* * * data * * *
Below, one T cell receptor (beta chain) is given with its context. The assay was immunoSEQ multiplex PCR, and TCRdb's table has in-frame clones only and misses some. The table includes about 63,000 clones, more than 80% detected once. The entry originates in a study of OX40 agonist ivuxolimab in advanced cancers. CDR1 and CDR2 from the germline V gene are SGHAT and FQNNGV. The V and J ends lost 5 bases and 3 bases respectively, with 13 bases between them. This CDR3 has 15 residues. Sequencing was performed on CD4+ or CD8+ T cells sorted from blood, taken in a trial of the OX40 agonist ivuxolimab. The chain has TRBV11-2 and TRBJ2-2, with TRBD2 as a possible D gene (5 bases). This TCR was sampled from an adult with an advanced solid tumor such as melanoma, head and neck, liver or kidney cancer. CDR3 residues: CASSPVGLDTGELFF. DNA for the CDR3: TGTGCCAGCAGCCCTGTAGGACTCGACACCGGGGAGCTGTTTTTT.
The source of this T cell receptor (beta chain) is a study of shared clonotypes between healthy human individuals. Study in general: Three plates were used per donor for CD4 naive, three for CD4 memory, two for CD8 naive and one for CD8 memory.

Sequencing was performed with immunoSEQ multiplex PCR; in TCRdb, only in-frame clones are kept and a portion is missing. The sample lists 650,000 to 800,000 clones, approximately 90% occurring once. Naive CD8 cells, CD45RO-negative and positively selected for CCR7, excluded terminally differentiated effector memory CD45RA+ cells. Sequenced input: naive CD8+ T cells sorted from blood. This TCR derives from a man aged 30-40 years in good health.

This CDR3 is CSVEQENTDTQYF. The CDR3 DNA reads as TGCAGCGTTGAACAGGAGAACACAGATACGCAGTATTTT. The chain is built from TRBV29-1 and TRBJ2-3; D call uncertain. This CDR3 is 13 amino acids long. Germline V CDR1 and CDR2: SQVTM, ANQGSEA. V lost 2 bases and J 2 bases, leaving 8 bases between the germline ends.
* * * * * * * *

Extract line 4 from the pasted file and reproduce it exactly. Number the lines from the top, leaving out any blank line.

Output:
This CDR3 is CSVEQENTDTQYF. The CDR3 DNA reads as TGCAGCGTTGAACAGGAGAACACAGATACGCAGTATTTT. The chain is built from TRBV29-1 and TRBJ2-3; D call uncertain. This CDR3 is 13 amino acids long. Germline V CDR1 and CDR2: SQVTM, ANQGSEA. V lost 2 bases and J 2 bases, leaving 8 bases between the germline ends.